MILAN (Reuters) – Italy’s UniCredit said on Wednesday it was halting the sale of its art collection, the latest move by new chief executive Andrea Orcel to reverse a move made by his predecessor Jean Pierre Mustier.
UniCredit had announced in February 2019 that it would gradually sell local art collections in Italy, Germany and Austria and use the proceeds primarily to fund social impact initiatives.
The bank said on Wednesday that it would honor its commitments on social activities, but that it was suspending the Art4Future project which had led the group to part with some important works of art.
In an effort to make its collection accessible to a wider audience, UniCredit said it plans to provide digital access and launch educational programs for young people, as well as hold an exhibition.
âUniCredit is a pan-European group with an Italian soul where art and culture are at the heart of this country,â Orcel said in a statement.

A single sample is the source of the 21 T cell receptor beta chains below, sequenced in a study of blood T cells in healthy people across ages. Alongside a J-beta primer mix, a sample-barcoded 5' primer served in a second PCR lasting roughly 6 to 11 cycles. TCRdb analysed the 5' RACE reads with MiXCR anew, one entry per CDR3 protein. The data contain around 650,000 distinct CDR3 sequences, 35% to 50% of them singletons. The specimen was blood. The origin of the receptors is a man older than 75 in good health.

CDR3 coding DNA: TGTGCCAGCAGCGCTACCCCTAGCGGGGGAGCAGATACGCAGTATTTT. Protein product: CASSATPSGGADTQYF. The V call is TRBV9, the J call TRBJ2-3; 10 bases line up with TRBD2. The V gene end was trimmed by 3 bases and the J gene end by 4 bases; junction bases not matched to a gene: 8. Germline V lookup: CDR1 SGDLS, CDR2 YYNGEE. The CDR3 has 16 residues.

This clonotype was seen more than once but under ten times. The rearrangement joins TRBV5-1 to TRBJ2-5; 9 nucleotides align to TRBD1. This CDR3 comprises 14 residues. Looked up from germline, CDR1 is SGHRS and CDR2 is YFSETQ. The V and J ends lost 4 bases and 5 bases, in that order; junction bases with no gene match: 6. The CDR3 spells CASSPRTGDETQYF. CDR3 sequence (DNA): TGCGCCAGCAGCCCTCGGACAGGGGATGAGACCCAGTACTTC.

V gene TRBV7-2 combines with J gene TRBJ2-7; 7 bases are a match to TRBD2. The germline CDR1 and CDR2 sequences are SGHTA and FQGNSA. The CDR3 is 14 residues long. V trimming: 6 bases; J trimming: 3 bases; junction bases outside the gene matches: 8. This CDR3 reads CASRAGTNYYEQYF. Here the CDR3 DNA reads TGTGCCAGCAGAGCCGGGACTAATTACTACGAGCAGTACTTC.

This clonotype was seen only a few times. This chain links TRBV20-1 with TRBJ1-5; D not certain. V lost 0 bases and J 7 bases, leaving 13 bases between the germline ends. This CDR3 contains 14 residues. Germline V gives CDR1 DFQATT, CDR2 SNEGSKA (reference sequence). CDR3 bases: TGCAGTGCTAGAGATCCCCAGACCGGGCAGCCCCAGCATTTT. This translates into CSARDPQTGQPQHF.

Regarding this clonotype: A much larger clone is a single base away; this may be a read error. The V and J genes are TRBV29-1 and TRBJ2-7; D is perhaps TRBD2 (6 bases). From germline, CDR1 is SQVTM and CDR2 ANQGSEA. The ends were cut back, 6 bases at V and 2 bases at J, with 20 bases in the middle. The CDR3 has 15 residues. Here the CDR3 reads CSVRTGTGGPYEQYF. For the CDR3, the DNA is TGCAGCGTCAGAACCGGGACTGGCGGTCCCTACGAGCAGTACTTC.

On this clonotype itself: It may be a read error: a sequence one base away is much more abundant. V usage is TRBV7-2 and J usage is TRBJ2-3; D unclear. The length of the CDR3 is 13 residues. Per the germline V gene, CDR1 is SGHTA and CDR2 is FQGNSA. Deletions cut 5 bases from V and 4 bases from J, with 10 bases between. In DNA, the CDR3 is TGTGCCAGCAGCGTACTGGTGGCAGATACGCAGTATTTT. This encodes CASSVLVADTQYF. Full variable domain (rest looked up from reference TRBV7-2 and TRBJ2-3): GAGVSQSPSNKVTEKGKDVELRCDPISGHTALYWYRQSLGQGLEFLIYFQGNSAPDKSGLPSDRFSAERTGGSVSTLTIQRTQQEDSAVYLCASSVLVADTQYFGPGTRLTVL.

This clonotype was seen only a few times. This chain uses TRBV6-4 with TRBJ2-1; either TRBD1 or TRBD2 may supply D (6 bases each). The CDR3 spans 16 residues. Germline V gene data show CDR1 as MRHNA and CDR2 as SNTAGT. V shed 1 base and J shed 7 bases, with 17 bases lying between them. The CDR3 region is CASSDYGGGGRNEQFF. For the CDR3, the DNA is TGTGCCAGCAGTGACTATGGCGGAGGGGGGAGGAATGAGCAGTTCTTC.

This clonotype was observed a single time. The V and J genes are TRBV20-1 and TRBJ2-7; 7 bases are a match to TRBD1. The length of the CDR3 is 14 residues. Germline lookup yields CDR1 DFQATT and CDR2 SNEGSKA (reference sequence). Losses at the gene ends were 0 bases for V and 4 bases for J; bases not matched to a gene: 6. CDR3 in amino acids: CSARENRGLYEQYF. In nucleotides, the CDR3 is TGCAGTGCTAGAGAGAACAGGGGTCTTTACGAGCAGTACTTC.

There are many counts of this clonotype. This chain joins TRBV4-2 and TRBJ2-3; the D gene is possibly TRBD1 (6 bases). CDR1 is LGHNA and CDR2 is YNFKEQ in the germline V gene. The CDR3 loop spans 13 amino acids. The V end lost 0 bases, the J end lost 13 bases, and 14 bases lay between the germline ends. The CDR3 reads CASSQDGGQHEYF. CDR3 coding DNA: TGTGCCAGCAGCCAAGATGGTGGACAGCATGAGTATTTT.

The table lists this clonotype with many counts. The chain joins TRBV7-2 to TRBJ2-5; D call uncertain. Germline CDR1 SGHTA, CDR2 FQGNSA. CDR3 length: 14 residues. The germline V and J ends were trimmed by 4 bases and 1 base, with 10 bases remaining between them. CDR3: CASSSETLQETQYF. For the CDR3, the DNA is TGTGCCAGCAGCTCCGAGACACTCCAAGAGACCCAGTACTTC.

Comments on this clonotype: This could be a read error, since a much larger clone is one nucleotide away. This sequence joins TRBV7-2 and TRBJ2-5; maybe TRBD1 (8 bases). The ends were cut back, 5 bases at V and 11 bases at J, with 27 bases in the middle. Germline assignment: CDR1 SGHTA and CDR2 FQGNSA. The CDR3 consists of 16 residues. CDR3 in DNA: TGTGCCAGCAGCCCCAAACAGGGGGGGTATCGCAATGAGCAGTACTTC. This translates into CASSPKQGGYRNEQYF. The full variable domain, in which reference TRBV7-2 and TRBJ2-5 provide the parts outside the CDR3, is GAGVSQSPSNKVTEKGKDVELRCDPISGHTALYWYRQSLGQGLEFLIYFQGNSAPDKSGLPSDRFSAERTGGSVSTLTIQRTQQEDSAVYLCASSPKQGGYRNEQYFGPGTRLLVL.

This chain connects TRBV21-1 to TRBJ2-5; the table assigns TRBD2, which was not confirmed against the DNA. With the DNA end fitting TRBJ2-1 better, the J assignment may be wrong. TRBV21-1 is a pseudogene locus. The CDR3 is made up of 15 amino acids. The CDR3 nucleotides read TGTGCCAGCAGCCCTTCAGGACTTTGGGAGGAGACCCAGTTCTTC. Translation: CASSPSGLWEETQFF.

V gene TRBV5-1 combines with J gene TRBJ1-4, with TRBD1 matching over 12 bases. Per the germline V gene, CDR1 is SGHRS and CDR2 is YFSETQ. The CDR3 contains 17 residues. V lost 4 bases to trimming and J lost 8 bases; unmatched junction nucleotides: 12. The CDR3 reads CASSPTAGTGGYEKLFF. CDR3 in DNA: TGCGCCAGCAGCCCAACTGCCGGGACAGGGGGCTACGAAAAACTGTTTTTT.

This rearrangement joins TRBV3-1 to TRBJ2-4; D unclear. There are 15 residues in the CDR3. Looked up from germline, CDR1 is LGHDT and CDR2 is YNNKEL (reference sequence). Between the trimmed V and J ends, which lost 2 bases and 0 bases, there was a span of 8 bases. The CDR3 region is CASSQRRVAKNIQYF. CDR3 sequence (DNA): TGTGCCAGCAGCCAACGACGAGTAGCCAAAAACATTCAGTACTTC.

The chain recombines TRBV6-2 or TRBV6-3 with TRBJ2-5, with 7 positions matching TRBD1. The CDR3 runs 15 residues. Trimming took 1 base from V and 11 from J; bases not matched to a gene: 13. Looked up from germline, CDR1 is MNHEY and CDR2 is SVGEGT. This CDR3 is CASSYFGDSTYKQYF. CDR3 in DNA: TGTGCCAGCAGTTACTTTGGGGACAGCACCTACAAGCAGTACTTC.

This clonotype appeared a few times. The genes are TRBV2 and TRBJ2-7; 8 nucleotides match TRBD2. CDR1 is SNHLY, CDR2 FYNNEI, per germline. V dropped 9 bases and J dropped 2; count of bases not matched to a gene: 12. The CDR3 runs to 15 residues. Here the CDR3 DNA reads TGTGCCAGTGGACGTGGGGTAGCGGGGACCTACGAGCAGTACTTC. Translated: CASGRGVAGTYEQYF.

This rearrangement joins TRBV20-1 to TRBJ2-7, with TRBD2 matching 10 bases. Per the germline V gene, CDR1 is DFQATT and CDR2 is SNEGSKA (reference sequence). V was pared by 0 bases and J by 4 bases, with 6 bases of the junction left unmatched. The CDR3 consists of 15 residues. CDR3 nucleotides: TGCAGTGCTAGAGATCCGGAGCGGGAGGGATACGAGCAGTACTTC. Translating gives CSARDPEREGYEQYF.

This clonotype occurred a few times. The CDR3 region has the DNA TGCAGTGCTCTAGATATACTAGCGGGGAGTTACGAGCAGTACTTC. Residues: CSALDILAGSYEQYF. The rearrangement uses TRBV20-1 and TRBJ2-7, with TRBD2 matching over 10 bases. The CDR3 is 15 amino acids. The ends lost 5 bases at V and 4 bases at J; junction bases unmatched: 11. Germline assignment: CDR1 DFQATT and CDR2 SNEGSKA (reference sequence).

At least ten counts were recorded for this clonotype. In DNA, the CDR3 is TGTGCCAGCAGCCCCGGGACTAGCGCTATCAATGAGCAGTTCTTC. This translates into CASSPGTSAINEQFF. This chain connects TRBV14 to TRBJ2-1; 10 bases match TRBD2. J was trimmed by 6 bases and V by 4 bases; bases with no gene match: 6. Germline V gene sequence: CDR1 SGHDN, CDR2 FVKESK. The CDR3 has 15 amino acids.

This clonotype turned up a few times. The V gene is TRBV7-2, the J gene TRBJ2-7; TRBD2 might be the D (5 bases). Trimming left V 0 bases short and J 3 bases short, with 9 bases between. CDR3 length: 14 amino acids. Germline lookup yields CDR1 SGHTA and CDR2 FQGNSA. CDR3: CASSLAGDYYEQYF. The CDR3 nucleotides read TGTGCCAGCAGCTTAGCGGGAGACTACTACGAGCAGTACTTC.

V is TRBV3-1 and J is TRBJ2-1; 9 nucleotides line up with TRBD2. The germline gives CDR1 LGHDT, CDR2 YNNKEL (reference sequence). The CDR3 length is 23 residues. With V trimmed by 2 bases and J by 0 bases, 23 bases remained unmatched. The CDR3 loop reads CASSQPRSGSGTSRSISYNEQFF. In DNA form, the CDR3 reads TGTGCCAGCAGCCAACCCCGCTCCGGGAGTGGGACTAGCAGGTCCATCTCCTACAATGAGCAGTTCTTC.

Rival heavyweight Intesa Sanpaolo is exhibiting his art collections, valued last year at 294 million euros ($ 347 million), at three museums in Milan, Naples and Vicenza, with a fourth set to open in Turin.
Less than a month after taking the reins of UniCredit, Orcel reshuffled the bank’s senior management setup, removing a co-manager structure put in place by Mustier with the aim of simplifying the bank’s activities.
While Mustier had strived to reduce UniCredit’s exposure to its indebted home country, Orcel placed all Italian operations in a new stand-alone company called UniCredit Italia “to underline … the importance of our heritage and our roots “.
(Reporting by Valentina Za; Editing by Jan Harvey)
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